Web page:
Changes proposed to W.Va. school vaccination law
CHARLESTON, W.Va. (WSAZ) - West Virginia has one of the toughest laws on the books for childhood immunizations -- one of just six states that provide no non-medical exemption.
Sen. Laura Wakim Chapman, R-Ohio County, wants to change that. She recently introduced a proposal that, if passed, would provide parents the opportunity to seek a philosophical or religious exemption.
Chapman says her motivation involves providing all students with equal access to education.
“We have families moving away. We have people who are home schooling, who would have otherwise put their children in school, and it’s not really a fair policy for these children to be denied an education,” she told WSAZ NewsChannel 3.
Current law requires a series of vaccinations before a child can enter public or private school.
Chapman’s proposal, Senate Bill 535, would change that. The exemption would apply to chickenpox, hepatitis B, measles, meningitis, mumps and a host of other vaccines.
That concerns pediatricians and doctors, including Dr. Susan L. Flesher of Marshall Health.
“We’re talking the difference between life and death, life and severe illness,” she said. “Not just for the children that we’re discussing, but there are babies that are too young for certain immunizations.”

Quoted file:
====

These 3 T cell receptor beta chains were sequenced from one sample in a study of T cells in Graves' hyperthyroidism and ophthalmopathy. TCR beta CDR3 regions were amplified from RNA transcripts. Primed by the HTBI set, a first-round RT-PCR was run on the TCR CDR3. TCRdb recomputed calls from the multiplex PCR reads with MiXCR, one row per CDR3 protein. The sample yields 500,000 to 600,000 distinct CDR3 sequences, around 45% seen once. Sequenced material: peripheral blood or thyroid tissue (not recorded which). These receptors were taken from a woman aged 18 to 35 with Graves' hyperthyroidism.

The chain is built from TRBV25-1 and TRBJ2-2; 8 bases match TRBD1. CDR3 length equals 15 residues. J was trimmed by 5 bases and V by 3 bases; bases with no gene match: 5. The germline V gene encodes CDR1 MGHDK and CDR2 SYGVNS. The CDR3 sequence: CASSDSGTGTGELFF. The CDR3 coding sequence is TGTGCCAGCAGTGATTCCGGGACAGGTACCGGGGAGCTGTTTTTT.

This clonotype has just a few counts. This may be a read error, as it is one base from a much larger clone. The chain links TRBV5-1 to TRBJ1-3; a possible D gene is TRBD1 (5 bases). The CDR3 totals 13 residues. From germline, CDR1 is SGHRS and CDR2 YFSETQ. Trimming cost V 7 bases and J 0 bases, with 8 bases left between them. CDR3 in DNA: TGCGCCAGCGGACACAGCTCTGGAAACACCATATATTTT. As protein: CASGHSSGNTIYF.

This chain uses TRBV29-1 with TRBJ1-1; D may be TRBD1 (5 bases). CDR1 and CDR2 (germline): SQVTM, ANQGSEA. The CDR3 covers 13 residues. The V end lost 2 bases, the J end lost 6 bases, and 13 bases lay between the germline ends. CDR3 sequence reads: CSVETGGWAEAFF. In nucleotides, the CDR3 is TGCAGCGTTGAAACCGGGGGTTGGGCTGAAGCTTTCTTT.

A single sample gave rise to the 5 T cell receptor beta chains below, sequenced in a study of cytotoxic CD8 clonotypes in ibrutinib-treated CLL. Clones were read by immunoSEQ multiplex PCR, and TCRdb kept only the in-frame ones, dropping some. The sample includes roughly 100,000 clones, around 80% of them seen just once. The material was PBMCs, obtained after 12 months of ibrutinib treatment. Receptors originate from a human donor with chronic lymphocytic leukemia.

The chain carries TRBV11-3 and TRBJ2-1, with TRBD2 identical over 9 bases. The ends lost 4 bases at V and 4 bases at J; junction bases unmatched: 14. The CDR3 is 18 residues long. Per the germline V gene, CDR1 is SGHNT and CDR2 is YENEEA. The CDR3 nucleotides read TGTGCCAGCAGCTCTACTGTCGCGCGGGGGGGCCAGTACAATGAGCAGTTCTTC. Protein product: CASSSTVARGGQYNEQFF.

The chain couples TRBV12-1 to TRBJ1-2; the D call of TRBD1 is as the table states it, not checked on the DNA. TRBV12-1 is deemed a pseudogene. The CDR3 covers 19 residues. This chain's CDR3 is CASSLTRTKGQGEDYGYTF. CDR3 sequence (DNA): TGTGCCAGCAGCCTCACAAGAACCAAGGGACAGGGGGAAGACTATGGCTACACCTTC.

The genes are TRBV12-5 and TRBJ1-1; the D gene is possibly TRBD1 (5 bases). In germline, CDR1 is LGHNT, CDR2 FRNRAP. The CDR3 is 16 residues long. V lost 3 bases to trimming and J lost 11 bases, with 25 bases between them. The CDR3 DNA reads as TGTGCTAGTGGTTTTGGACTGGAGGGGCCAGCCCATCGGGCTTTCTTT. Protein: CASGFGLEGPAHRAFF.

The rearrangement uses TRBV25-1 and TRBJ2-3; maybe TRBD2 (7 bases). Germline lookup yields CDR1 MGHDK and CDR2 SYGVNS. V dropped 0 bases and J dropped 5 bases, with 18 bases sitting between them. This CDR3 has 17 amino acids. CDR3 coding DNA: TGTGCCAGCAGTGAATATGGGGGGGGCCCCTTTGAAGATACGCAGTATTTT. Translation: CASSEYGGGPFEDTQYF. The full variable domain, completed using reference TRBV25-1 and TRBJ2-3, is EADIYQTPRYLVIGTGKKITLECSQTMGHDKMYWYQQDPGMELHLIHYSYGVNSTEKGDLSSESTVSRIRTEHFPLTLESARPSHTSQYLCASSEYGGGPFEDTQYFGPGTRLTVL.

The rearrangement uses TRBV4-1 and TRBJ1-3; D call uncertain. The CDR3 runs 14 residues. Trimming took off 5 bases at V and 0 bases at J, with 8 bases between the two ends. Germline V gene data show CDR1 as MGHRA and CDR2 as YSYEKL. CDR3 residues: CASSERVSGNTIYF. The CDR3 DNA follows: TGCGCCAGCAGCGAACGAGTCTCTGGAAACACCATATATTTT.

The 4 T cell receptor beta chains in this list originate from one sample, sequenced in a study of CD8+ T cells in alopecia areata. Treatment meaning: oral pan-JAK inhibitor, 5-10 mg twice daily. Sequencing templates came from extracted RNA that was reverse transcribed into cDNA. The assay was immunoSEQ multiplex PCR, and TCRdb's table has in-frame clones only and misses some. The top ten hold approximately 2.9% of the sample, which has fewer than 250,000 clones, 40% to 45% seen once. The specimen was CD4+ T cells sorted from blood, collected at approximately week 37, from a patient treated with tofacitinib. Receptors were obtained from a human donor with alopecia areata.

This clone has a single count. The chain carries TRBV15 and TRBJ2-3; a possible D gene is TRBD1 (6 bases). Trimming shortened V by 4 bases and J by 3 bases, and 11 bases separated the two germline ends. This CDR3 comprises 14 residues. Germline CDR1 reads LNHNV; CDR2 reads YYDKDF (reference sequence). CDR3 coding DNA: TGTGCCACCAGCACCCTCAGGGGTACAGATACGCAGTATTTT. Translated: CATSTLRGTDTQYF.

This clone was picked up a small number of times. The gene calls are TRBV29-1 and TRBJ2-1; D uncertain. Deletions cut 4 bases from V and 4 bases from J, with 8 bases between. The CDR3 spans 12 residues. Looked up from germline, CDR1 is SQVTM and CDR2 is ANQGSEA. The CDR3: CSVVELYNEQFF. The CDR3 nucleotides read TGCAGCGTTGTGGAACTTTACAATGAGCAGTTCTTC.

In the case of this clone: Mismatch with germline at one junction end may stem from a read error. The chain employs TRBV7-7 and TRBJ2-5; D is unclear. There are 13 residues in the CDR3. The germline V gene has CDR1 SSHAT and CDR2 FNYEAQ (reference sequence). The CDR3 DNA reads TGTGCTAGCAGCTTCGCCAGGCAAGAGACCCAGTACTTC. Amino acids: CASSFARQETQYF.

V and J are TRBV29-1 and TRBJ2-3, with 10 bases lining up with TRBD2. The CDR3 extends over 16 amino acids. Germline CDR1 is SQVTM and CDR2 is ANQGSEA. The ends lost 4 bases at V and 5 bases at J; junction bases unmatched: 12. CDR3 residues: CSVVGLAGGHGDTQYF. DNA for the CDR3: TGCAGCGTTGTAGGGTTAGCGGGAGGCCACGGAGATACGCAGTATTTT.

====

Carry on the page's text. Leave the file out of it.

WSAZ NewsChannel 3 Investigative/Political Reporter Curtis Johnson took that point to Chapman.
“Is there that potential, for disease outbreak? Yes. Is it likely? No,” she replied. “I understand there’s this parade of horrible, ‘Oh, there will be measles outbreaks, there will be whatever outbreak,’ but again, 44 other states and the District of Columbia have non-medical exemptions and those types of issues don’t occur.”
But Flesher, a pediatrician, pointed to a measles outbreak last year in Ohio, a state with exemptions.
“During that period of time, it is just a wonderful thing to be able to say, ‘West Virginia had zero cases.’”
A few senators WSAZ spoke with, including a co-sponsor of the legislation, expressed uneasiness about aspects of the proposal.
SB 535 currently sits in the Senate Health and Human Resources Committee, where passage is not a guarantee.
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